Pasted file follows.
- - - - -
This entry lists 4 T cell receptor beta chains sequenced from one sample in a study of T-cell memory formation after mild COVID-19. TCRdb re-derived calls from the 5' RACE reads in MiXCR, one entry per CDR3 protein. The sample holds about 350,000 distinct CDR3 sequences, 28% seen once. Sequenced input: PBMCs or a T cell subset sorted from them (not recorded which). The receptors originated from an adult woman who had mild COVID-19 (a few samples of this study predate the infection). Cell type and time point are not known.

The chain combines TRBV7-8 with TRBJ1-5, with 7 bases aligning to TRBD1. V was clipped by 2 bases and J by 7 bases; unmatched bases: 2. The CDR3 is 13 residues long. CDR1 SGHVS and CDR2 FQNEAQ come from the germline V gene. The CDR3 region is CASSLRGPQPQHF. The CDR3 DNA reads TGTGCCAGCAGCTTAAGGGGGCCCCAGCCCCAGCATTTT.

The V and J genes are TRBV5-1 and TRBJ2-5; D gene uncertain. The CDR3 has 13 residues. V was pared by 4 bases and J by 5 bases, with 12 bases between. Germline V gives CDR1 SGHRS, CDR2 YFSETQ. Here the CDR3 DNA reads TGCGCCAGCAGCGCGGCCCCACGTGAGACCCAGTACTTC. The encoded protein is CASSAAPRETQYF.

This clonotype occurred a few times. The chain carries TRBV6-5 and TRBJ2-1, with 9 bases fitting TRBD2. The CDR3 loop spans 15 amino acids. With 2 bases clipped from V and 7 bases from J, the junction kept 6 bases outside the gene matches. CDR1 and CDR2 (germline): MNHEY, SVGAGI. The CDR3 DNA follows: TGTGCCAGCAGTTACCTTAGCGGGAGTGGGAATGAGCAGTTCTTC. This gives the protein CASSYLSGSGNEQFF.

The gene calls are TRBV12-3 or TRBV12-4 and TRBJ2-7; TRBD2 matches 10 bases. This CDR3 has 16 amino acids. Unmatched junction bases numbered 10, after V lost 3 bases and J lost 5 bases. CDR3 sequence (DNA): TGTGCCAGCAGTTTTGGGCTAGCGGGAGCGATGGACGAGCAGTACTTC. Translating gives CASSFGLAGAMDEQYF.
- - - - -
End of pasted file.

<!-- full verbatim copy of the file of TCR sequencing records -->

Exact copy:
This entry lists 4 T cell receptor beta chains sequenced from one sample in a study of T-cell memory formation after mild COVID-19. TCRdb re-derived calls from the 5' RACE reads in MiXCR, one entry per CDR3 protein. The sample holds about 350,000 distinct CDR3 sequences, 28% seen once. Sequenced input: PBMCs or a T cell subset sorted from them (not recorded which). The receptors originated from an adult woman who had mild COVID-19 (a few samples of this study predate the infection). Cell type and time point are not known.

The chain combines TRBV7-8 with TRBJ1-5, with 7 bases aligning to TRBD1. V was clipped by 2 bases and J by 7 bases; unmatched bases: 2. The CDR3 is 13 residues long. CDR1 SGHVS and CDR2 FQNEAQ come from the germline V gene. The CDR3 region is CASSLRGPQPQHF. The CDR3 DNA reads TGTGCCAGCAGCTTAAGGGGGCCCCAGCCCCAGCATTTT.

The V and J genes are TRBV5-1 and TRBJ2-5; D gene uncertain. The CDR3 has 13 residues. V was pared by 4 bases and J by 5 bases, with 12 bases between. Germline V gives CDR1 SGHRS, CDR2 YFSETQ. Here the CDR3 DNA reads TGCGCCAGCAGCGCGGCCCCACGTGAGACCCAGTACTTC. The encoded protein is CASSAAPRETQYF.

This clonotype occurred a few times. The chain carries TRBV6-5 and TRBJ2-1, with 9 bases fitting TRBD2. The CDR3 loop spans 15 amino acids. With 2 bases clipped from V and 7 bases from J, the junction kept 6 bases outside the gene matches. CDR1 and CDR2 (germline): MNHEY, SVGAGI. The CDR3 DNA follows: TGTGCCAGCAGTTACCTTAGCGGGAGTGGGAATGAGCAGTTCTTC. This gives the protein CASSYLSGSGNEQFF.

The gene calls are TRBV12-3 or TRBV12-4 and TRBJ2-7; TRBD2 matches 10 bases. This CDR3 has 16 amino acids. Unmatched junction bases numbered 10, after V lost 3 bases and J lost 5 bases. CDR3 sequence (DNA): TGTGCCAGCAGTTTTGGGCTAGCGGGAGCGATGGACGAGCAGTACTTC. Translating gives CASSFGLAGAMDEQYF.